I was cleaning under my kitchen sink recently and came across a half full refill bottle of antibacterial soap. Looking at the ingredients I noted Triclosan and said to myself "what is triclosan?". Google led me to some answers.
Triclosan is an anti-bacterial agent commonly used in soaps, and even other products you might not expect it to be in. One site told me that it's use originated in the the garden industry as a pesticide. Let me get this straight. We are using products on a daily basis that contain pesticides? Okay, so this doesn't surprise me. It just perplexes me that it is purposely added to things I use to keep me healthy and safe, like hand soap. I wonder who saw it being used as a pesticide and then said "I've got it! We'll use it in hand soap, and dish soap, and toothpaste, and cosmetics, first aid products, kitchenwares, and oh! while we're at it, we'll through it in kids toys too!" It gets better. Apparently there have been studies that indicate that triclosan can combine with the chlorine in our water to create chloroform. I don't even need to Google chloroform to know that that is not good. According to www.treehugger.com triclosan in also showing up in natural waterways and is having negative impacts on aquatic life.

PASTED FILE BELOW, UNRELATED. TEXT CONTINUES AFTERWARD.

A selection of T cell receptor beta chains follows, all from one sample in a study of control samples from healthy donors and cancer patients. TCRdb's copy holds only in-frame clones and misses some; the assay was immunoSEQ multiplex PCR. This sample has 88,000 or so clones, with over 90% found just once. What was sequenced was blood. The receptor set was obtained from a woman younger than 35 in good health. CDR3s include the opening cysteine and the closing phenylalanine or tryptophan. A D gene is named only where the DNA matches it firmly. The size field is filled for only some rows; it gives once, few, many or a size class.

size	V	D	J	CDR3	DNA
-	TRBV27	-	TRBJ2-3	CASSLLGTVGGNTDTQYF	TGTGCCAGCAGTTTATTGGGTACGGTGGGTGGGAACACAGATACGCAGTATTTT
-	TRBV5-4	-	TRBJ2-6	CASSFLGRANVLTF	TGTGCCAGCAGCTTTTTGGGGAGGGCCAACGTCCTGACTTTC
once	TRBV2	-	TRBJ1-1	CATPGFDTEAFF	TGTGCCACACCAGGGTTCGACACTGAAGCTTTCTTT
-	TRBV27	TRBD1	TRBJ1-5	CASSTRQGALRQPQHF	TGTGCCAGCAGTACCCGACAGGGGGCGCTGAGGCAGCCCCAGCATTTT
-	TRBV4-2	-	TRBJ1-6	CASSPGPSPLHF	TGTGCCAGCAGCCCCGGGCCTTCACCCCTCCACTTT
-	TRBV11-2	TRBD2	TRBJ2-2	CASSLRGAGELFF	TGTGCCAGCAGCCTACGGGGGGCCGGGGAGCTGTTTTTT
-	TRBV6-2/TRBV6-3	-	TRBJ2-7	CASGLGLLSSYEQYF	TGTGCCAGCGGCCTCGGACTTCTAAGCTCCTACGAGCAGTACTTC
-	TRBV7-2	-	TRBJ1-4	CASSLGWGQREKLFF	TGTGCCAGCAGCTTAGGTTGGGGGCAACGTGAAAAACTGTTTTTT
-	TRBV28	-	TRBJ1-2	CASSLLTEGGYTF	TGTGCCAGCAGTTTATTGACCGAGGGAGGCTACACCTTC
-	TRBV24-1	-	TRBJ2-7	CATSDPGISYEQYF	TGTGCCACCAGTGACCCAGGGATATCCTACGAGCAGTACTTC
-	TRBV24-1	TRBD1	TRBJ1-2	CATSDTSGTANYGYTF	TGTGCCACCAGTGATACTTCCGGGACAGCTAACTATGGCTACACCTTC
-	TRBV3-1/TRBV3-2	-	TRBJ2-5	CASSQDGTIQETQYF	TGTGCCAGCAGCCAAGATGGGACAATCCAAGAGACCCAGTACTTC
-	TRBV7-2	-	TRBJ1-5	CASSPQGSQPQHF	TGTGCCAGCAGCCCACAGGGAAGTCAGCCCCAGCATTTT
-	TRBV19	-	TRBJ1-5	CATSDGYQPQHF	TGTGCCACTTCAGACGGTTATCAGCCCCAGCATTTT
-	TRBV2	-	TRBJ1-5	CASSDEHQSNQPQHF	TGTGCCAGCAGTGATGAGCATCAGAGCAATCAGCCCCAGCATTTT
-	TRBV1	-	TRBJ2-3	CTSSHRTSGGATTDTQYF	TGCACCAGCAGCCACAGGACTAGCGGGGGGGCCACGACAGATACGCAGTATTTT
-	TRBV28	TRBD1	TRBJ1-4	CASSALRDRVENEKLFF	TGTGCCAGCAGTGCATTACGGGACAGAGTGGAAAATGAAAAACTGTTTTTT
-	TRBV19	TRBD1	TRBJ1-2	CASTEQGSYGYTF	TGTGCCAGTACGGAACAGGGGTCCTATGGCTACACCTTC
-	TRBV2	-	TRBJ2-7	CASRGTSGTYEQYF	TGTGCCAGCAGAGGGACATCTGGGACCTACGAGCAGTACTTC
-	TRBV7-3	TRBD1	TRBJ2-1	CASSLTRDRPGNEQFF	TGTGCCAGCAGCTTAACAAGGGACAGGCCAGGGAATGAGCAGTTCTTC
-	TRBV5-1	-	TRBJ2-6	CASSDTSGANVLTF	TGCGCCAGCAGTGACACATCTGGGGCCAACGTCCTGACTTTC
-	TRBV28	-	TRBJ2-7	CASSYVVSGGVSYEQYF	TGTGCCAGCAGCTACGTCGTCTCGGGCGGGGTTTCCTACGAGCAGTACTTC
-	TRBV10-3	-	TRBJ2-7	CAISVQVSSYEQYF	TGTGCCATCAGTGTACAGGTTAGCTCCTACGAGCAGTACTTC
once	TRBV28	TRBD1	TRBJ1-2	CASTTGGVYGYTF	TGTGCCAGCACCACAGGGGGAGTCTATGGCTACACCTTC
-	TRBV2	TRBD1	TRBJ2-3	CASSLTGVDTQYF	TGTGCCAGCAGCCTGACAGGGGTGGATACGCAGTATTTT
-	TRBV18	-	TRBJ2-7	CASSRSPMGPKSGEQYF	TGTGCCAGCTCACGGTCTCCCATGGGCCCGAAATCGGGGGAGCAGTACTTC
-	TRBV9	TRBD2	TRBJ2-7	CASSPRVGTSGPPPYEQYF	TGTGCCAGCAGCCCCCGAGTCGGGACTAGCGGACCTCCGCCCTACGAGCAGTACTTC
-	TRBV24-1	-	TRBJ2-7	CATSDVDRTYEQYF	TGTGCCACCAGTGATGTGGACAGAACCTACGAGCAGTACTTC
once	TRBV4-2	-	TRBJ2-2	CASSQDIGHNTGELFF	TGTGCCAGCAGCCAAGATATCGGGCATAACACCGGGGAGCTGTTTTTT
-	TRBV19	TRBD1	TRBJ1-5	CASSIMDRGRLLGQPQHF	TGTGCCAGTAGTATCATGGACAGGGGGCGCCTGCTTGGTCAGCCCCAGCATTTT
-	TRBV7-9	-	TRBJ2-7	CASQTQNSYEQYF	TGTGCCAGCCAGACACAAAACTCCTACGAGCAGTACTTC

So how does this antibacterial agent affect humans? It is said to be linked to the following:
- abnormal endocrine system/thyroid hormone signaling.
- weakened immune system
- children exposed to antibacterial products at an early age have an increased chance of developing allergies, asthma, and eczema.
- uncontrolled cell growth
- developmental and reproductive toxicity
Apparently this ingredient goes by psuedonyms. Www.thatorganicgirl.com tells us to watch for it under the following names: Irgassan DP-300, Lexol 300, Ster-Zac, Cloxifenolum, BioFresh, Microban, in addition to Triclosan.